Trekking in the Himalayas
Mar 5th, 2012 | By Sue Houghton | Category: Travel Blogs
By Sue Houghton –
Free at last from having to factor the needs of teenagers and students into the holiday formula, my husband and I thought we would have a holiday out of our comfort zone, and go for a challenge – an experience. So we booked a 2 week guided trek in the Himalayas, walking up through the foothills of Everest in the spring with a sherpa guide and a porter to carry our rucksacks.
We had a couple of days in Katmandu to acclimatise and see some of the fascinating city. It was buzzing and friendly, slightly chaotic but felt very safe and there was lots to do.. We then flew to the little airport at Lukkla (best not to look when landing as it is a VERY short runway on the side of a hill) where the majority of people start their trek to Everest Base Camp.
The trekking was hard going – not particularly because it was difficult terrain – most of it was paths. It was just that any incline up really made you run out of breath especially as you got higher. The scenery was really was breathtaking – we would start out in fleeces and layers, then the sun would come out and we would walk in T shirts under cloudless skies with the snowy peaks at the roof of the world looking down on us.
The trails were clean, the food in the lodges was simple but excellent and we had no stomach problems. Along the way we visited temples and mountain monasteries and it was a fabulous experience just to be able to spend so much time taking in the country. The people were charming and friendly, and even in the middle of nowhere a lady would rustle up a delicious light lunch in her home for you. We even danced with the locals one night to celebrate a festival. Some days we hardly saw another soul, and I would say we saw more yaks than people.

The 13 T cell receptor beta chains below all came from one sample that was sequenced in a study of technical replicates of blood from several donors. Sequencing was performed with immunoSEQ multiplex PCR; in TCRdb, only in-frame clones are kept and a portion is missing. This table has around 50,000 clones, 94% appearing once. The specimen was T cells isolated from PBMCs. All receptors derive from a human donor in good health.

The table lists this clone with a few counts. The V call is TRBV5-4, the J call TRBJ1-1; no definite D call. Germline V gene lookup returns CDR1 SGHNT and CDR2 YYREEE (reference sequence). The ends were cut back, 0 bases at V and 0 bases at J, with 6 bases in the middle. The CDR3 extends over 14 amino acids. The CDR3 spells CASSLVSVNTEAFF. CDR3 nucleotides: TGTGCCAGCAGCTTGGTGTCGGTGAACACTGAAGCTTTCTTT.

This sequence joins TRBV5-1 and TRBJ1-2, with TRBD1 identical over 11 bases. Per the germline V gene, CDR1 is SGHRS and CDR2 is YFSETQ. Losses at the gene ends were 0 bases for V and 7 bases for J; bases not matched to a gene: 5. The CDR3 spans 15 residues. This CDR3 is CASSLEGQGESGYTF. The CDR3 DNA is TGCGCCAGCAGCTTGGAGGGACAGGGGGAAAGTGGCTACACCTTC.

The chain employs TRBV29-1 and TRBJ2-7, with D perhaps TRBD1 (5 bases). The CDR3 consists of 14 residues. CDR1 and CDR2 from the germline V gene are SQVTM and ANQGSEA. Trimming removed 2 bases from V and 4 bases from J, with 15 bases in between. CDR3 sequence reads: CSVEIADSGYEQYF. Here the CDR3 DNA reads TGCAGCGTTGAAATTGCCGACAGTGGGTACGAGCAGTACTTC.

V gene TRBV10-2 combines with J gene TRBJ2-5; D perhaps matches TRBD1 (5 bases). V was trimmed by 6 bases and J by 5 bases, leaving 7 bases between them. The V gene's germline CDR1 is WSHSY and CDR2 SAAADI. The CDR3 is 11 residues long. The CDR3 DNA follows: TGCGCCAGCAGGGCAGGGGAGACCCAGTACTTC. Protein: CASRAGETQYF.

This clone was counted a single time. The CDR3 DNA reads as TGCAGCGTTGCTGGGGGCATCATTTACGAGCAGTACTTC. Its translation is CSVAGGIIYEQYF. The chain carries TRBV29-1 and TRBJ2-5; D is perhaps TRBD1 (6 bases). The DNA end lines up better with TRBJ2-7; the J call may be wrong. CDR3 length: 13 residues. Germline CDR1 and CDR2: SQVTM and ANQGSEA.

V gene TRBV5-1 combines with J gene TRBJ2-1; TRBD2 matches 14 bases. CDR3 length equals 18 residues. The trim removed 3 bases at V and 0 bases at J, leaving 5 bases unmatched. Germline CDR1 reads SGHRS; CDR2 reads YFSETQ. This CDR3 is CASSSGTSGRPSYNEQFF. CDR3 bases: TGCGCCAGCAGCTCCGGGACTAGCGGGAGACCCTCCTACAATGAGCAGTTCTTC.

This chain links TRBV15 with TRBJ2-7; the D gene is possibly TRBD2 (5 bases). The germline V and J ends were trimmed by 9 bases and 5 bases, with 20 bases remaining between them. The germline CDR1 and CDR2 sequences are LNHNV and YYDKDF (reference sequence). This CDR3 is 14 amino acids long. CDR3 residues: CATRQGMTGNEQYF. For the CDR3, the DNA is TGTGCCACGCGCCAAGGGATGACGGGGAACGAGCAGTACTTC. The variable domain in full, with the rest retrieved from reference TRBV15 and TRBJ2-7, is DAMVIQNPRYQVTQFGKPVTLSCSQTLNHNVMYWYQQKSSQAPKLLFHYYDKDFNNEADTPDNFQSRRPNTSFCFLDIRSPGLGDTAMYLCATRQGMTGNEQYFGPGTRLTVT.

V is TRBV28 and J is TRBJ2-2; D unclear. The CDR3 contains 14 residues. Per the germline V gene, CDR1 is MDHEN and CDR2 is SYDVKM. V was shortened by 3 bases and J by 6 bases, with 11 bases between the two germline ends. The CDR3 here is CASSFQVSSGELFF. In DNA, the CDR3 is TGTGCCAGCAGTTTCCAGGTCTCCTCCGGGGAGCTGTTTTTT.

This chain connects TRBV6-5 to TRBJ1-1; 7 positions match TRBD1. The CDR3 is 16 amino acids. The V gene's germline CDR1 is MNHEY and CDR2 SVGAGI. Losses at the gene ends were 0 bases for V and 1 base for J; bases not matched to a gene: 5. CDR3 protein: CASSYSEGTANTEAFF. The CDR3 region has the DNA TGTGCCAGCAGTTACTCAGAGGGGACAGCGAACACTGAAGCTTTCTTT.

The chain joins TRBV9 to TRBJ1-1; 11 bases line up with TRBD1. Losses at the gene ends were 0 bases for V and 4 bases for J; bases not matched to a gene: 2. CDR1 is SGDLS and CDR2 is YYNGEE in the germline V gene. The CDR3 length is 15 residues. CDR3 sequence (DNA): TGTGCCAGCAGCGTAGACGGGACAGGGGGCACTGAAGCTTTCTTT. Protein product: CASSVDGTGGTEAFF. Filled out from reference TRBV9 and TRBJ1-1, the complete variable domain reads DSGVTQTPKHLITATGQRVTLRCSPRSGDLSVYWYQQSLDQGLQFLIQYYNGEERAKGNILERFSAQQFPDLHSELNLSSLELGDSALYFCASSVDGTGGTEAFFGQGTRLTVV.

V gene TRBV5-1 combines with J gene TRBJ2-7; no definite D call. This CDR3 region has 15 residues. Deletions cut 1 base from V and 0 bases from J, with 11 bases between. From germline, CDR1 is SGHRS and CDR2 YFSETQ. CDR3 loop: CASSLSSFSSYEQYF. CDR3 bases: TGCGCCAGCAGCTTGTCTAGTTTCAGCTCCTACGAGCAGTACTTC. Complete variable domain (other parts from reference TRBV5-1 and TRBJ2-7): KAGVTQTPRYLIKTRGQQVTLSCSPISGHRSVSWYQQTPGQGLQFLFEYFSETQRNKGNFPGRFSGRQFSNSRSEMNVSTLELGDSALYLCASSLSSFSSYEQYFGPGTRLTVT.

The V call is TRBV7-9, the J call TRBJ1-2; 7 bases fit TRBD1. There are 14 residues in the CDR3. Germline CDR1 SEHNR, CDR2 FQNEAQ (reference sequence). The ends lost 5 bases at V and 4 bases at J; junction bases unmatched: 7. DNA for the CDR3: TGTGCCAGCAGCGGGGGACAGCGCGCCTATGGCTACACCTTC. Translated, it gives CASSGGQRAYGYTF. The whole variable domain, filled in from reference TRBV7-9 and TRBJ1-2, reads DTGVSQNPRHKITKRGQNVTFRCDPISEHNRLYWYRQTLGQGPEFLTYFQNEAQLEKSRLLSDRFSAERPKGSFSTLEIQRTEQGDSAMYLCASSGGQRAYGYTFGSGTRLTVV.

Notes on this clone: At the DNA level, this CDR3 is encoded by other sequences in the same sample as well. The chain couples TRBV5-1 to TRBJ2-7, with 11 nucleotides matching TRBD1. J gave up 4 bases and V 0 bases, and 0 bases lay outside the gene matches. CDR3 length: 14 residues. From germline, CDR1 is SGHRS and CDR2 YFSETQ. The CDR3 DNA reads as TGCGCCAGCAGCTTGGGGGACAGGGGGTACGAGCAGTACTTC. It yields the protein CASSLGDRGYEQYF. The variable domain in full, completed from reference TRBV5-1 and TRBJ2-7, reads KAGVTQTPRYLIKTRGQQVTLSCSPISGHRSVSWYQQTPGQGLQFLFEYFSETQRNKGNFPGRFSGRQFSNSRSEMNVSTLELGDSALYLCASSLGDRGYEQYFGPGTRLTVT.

We climbed to Ama Dablam base camp 4800m, rather than Everest’s for two reasons. Firstly it would have added another 6 days going there and back and although it was another 700m higher you cannot actually see Everest from its base camp! Secondly, and more importantly for me, the ‘luxury lodges’ ceased at this point and i had no desire to wash in cold out door showers, or live in dormitories!
The only problem was that after 2 weeks of brilliant clear days the clouds came down the day we were due to fly out of Lukkla and our sherpa had to negotiate us seats on a very hairy helicopter trip back to Katmandu. But oh the joy of seeing fluffy white towels and power showers when we got there!
If you do go we stayed at Dwarika’s Hotel in Katmandu ( Richard Gere was there too!), we trekked with The Mountain Company whom I could not fault, and you must visit Bhaktapur about 20 minutes drive south of Katmandu – its a world Heritage Site and like a city lost in centuries past. And if you want souvenirs its much cheaper!